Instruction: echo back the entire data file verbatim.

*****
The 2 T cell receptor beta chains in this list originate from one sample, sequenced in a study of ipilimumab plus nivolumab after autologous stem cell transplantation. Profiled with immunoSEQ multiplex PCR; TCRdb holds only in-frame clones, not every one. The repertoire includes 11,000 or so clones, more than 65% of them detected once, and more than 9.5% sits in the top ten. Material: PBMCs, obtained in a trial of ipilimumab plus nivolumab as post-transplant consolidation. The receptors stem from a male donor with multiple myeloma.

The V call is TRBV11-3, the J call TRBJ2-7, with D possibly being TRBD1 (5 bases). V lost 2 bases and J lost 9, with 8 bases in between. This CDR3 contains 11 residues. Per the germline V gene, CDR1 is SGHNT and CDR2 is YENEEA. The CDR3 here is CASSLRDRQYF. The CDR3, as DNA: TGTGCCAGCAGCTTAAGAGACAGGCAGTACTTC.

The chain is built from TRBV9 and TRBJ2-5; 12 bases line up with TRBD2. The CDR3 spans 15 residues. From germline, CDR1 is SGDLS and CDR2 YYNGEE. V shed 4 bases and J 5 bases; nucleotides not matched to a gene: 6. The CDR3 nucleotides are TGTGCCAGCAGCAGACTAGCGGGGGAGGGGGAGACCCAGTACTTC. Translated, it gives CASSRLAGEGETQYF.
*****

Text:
The 2 T cell receptor beta chains in this list originate from one sample, sequenced in a study of ipilimumab plus nivolumab after autologous stem cell transplantation. Profiled with immunoSEQ multiplex PCR; TCRdb holds only in-frame clones, not every one. The repertoire includes 11,000 or so clones, more than 65% of them detected once, and more than 9.5% sits in the top ten. Material: PBMCs, obtained in a trial of ipilimumab plus nivolumab as post-transplant consolidation. The receptors stem from a male donor with multiple myeloma.

The V call is TRBV11-3, the J call TRBJ2-7, with D possibly being TRBD1 (5 bases). V lost 2 bases and J lost 9, with 8 bases in between. This CDR3 contains 11 residues. Per the germline V gene, CDR1 is SGHNT and CDR2 is YENEEA. The CDR3 here is CASSLRDRQYF. The CDR3, as DNA: TGTGCCAGCAGCTTAAGAGACAGGCAGTACTTC.

The chain is built from TRBV9 and TRBJ2-5; 12 bases line up with TRBD2. The CDR3 spans 15 residues. From germline, CDR1 is SGDLS and CDR2 YYNGEE. V shed 4 bases and J 5 bases; nucleotides not matched to a gene: 6. The CDR3 nucleotides are TGTGCCAGCAGCAGACTAGCGGGGGAGGGGGAGACCCAGTACTTC. Translated, it gives CASSRLAGEGETQYF.